What You Need:
- Tabletop or desktop
- Slinky (a metal one works best)
- Piece of coarse sandpaper
What You Do:
- Put the sandpaper on the table or desk.
- Place the slinky on its end on top of the sandpaper.
- Have your child grab the sandpaper and jerk it toward him a few inches.
- Ask your child to explain what he observed. How did the slinky move? Why didn't it topple over?
- Have your child shake the sandpaper again, but this time ask him to use more force.
- Have your child continue to shake the sandpaper and attempt to knock the slinky on its side.
- Have your child imagine the slinky as a high-rise building and ask him how he thinks this kind of side-to-side, or lateral, earthquake movement would affect the building's infrastructure.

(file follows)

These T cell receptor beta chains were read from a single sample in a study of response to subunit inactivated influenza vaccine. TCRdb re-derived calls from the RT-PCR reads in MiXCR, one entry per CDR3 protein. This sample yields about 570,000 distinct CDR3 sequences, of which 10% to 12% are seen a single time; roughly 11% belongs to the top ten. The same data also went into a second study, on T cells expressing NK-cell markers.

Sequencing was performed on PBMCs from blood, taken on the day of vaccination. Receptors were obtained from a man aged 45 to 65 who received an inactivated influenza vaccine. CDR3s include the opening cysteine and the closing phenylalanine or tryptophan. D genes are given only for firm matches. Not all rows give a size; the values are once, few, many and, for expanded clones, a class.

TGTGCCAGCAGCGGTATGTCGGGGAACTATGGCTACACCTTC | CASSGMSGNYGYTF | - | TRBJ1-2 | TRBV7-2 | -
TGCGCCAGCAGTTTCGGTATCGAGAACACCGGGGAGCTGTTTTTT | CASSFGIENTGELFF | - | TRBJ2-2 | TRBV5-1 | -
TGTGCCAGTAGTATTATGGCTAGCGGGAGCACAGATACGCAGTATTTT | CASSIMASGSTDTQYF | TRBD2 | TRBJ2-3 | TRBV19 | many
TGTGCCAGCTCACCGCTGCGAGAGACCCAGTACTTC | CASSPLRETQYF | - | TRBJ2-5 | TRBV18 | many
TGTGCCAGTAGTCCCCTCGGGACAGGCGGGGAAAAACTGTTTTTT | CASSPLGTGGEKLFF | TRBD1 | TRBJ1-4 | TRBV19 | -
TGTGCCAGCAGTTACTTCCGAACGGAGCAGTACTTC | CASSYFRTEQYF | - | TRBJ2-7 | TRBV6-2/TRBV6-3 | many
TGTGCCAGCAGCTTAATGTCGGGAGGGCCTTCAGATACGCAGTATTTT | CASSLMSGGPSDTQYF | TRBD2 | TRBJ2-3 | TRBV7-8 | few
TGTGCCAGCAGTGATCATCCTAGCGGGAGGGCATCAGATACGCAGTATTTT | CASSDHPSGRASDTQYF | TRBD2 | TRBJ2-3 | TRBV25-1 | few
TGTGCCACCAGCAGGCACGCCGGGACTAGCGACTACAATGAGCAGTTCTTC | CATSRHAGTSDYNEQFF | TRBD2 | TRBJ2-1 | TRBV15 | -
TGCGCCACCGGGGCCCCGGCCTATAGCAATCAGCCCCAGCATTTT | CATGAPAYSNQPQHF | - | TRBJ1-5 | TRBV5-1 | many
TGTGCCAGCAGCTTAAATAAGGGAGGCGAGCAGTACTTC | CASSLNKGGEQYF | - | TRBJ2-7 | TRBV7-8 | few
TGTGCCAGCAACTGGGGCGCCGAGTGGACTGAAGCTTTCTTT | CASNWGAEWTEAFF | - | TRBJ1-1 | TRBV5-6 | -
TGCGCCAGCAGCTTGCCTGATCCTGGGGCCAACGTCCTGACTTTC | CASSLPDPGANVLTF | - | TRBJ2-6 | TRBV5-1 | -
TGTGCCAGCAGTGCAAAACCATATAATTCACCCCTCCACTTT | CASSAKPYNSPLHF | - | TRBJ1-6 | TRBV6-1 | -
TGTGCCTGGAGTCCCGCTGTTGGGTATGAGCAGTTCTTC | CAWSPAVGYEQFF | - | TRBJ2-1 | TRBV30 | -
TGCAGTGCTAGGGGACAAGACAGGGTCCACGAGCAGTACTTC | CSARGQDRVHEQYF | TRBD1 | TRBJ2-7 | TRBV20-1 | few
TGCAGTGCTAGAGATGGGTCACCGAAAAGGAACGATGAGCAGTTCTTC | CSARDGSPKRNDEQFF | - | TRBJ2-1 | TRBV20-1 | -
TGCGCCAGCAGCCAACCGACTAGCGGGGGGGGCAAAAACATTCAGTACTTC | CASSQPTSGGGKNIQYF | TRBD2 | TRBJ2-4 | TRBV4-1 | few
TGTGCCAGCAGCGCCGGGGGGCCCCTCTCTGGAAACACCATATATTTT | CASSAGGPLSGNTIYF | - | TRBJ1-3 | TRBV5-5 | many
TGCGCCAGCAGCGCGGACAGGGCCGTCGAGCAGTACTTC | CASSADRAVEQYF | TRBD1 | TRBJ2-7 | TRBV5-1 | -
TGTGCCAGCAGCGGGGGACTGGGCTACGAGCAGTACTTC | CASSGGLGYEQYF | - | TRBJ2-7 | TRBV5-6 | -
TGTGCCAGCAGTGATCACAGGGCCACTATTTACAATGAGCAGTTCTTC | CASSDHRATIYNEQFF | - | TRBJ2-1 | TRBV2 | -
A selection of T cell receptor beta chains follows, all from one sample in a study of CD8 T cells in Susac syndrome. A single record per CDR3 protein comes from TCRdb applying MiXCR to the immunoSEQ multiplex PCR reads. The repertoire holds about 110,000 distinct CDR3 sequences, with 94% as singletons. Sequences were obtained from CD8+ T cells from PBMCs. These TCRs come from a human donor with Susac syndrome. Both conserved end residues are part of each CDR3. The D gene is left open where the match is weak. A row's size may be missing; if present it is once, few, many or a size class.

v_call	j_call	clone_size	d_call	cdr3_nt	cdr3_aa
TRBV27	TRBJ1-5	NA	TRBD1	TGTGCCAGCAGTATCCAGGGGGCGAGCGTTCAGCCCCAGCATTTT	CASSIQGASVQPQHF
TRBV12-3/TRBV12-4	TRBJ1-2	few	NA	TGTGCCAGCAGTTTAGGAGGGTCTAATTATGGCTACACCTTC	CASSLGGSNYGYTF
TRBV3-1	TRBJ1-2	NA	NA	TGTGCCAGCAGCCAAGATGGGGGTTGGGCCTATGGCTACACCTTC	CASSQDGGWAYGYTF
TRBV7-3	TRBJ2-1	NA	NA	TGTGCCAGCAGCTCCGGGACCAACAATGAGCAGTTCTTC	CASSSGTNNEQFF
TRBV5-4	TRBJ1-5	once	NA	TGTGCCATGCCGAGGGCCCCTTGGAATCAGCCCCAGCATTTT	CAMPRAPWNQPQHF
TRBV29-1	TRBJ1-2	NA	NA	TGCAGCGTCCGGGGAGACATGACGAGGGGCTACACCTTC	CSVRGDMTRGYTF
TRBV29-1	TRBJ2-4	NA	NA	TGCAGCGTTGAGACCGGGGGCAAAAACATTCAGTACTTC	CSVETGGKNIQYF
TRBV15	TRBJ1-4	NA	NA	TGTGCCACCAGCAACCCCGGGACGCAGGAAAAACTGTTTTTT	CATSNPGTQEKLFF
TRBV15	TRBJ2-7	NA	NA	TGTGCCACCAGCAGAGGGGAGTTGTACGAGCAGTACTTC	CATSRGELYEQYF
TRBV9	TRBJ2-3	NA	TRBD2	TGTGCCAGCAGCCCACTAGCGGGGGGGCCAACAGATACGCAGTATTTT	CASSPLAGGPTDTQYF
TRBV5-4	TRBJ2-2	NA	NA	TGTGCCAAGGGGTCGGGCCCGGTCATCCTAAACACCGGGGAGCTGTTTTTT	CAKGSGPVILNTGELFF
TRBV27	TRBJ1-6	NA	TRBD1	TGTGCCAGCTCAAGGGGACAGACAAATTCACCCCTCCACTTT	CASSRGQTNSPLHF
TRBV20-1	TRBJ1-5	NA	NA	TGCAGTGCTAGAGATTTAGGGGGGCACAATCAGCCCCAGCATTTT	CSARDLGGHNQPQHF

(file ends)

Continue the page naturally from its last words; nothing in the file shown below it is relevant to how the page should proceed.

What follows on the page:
While your child jerked the sandpaper back and forth, the bottom of the slinky should have stuck to the sandpaper while the top moved side to side. When the shaking stopped, the slinky should have moved back to its original position. In a real earthquake, this type of motion can occur as many as 100 times within a few seconds, easily putting enough strain on a building to make it collapse.
Fortunately, today’s engineers are learning how to construct buildings that can resist and even withstand a major earthquake. They can even reinforce the soil at the building site prior to construction by compacting it and adding lime or cement to it to increase its density. Strengthening the soil under a building helps protect against liquefaction, a devastating side effect of major earthquakes that results when the shaking of the ground causes soil to become liquid-like and lose its ability to support a building.